Disagree with the mechanism or procedure of the renovation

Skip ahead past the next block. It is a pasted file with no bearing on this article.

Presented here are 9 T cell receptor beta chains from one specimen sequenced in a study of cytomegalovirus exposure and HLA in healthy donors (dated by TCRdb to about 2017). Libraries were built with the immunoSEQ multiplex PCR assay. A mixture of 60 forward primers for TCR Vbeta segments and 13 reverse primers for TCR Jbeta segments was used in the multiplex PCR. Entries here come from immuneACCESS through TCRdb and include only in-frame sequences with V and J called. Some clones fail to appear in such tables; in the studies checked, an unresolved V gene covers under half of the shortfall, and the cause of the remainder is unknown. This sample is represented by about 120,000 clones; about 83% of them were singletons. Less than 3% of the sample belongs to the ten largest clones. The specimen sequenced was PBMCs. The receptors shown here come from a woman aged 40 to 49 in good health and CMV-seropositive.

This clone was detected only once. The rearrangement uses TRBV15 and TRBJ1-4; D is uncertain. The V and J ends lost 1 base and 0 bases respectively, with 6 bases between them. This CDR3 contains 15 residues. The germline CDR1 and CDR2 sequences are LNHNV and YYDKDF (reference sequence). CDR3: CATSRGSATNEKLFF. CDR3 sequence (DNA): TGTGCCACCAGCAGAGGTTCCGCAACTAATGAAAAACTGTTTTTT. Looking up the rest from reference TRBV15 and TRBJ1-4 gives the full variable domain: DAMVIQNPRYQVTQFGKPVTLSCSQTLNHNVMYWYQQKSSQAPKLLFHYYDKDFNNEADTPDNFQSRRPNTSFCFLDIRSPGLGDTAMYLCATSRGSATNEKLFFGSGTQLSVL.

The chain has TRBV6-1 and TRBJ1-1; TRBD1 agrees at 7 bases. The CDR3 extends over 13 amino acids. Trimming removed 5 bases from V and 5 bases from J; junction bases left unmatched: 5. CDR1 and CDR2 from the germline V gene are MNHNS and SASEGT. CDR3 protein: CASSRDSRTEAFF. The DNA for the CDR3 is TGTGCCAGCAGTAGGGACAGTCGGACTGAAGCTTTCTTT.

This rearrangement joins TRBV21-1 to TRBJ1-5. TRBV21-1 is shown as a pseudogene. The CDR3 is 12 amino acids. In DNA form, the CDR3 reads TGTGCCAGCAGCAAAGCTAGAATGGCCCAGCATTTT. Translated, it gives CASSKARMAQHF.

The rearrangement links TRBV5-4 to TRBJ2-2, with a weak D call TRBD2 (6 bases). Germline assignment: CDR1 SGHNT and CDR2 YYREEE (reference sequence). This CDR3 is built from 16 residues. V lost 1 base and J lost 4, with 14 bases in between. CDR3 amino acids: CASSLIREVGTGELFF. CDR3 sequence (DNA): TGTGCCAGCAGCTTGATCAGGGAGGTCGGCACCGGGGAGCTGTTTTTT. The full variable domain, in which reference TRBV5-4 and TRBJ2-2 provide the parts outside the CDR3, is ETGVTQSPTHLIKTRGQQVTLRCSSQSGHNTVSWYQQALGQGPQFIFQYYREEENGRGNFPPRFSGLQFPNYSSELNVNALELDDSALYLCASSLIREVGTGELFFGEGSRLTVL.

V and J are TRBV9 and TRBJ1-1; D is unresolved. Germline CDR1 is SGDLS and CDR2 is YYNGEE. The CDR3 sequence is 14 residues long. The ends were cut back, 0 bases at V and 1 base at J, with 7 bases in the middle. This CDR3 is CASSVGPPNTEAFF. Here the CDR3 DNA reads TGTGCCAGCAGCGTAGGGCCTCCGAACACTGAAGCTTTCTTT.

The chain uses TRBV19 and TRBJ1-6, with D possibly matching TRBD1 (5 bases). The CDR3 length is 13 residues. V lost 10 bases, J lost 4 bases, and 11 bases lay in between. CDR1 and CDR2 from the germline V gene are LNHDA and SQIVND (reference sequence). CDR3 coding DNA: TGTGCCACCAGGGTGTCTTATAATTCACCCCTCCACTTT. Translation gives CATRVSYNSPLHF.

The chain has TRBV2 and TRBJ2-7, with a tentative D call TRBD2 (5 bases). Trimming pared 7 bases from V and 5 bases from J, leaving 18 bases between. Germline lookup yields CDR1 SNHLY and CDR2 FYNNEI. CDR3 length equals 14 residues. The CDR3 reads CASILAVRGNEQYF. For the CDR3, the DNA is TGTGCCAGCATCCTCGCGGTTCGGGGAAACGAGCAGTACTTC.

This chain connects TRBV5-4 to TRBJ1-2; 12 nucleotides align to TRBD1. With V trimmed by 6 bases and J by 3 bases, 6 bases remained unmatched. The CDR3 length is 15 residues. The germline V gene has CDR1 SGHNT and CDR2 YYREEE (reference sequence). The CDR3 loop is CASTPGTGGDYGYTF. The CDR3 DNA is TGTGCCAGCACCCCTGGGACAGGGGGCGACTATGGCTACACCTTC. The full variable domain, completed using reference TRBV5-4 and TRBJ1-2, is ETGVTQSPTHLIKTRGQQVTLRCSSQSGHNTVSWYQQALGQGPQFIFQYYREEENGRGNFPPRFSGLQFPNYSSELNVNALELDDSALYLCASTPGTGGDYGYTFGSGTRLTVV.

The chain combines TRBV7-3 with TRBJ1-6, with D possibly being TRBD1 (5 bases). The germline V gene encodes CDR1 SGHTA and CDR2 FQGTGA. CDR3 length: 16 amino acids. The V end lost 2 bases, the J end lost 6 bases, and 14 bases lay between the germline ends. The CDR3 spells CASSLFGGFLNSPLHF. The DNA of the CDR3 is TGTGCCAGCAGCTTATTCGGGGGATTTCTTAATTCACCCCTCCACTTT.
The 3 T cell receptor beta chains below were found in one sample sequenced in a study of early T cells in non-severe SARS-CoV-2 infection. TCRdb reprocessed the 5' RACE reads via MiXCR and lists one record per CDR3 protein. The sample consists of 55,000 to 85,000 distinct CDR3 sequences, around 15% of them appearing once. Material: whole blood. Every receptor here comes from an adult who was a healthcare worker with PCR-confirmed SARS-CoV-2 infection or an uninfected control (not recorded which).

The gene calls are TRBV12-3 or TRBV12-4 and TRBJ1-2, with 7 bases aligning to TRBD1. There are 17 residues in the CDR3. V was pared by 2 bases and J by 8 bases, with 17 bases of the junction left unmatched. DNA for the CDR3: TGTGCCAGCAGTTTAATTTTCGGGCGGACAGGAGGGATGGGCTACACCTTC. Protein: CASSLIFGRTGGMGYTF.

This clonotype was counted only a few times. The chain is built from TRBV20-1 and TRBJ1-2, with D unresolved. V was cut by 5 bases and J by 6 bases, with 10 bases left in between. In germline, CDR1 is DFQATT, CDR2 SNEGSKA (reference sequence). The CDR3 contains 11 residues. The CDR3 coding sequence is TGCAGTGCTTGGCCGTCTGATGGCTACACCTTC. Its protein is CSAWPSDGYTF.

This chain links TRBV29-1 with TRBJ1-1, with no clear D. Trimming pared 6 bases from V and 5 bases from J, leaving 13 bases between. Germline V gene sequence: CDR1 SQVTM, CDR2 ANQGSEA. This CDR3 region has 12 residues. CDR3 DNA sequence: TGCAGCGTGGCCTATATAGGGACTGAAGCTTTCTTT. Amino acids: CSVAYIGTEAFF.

Traditionally, the energy efficiency renovation of China’s housing stock is implemented through a top-down model. When the renovation program is decided, staff from government functional department or property management company will ask for household’s agreement from door to door. If two-third of the households agree on the program, it is considered to be executable. However, most households will react indifferently due to the lack of information/knowledge towards the renovation. In the meanwhile, the traditional educational programs or mass media campaigns often fail in such cases. “I’d love to renovate my home, but I wish I could plan it by myself, or at least be involved in the decision-making process. I want to know what measures are going to be taken. I don’t like it when a team of workers just come to the building and do the renovations without informing me what’s going on. And I really suspect if there are commercial interests between the government, construction team and suppliers. All in all, I don’t want to just passively accept everything.” One suggestion for such situation would be, to ensure the public engagement and listen to the homeowners’ opinions. Communicative instruments should be taken to encourage interaction among residents. The intervention of neighborhood committee will enhance the degree of the public participation, cooperation and mobilization. Another situation that can be classified in this category is the consequence of illegal occupation of public space. In some cases, the energy efficiency renovation involves public corridors, lobbies, roofs and greenings. Interviewees complained that their neighbors occupied such spaces to build green houses, family gardens and 8